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Social ties and economic development

  • Anjos, Fernando
  • Anchorena, Jose

We develop a parsimonious general equilibrium model where agents allocate time across three activities: production, trade, and leisure. Leisure includes time spent socializing, which economizes transaction costs. Our framework yields multiple equilibria in terms of the number of social ties and predicts that the number of social ties is positively associated with development, a relationship we observe in cross-country data. The model captures additional dimensions of data, namely: (i) increasing income inequality, but converging growth rates; (ii) an association between weak social ties and development; and (iii) an association between number of social ties and size of the transaction sector.

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Paper provided by University Library of Munich, Germany in its series MPRA Paper with number 35322.

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Date of creation: 08 May 2008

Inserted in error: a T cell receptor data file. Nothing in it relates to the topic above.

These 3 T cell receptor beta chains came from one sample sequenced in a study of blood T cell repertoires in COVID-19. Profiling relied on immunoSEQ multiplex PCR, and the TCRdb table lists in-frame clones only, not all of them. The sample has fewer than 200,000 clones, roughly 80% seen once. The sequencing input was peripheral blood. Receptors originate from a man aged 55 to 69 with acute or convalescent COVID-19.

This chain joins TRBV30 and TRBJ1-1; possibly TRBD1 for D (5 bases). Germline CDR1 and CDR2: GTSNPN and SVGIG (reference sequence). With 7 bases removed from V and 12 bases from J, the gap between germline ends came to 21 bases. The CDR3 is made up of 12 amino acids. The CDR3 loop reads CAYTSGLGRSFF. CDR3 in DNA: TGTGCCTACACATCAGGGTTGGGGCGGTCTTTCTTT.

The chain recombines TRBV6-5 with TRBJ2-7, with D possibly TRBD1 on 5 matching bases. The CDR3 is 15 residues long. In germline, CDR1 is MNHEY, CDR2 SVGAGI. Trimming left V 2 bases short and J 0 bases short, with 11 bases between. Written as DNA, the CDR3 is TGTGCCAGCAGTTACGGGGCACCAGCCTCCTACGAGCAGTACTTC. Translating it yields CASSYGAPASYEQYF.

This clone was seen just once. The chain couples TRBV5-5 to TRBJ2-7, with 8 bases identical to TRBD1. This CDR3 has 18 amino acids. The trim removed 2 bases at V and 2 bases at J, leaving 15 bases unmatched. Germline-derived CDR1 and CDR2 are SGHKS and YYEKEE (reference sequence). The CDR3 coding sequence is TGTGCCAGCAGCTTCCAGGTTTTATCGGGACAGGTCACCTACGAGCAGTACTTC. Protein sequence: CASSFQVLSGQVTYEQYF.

Date of revision: 09 Dec 2011
Handle: RePEc:pra:mprapa:35322
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  1. La Porta, Rafael, et al, 1997. "Trust in Large Organizations," American Economic Review, American Economic Association, vol. 87(2), pages 333-38, May.
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  17. Cole, Harold L & Mailath, George J & Postlewaite, Andrew, 1992. "Social Norms, Savings Behavior, and Growth," Journal of Political Economy, University of Chicago Press, vol. 100(6), pages 1092-1125, December.
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  19. Berg Joyce & Dickhaut John & McCabe Kevin, 1995. "Trust, Reciprocity, and Social History," Games and Economic Behavior, Elsevier, vol. 10(1), pages 122-142, July.
  20. Venkatesh Bala & Sanjeev Goyal, 2000. "A Noncooperative Model of Network Formation," Econometrica, Econometric Society, vol. 68(5), pages 1181-1230, September.
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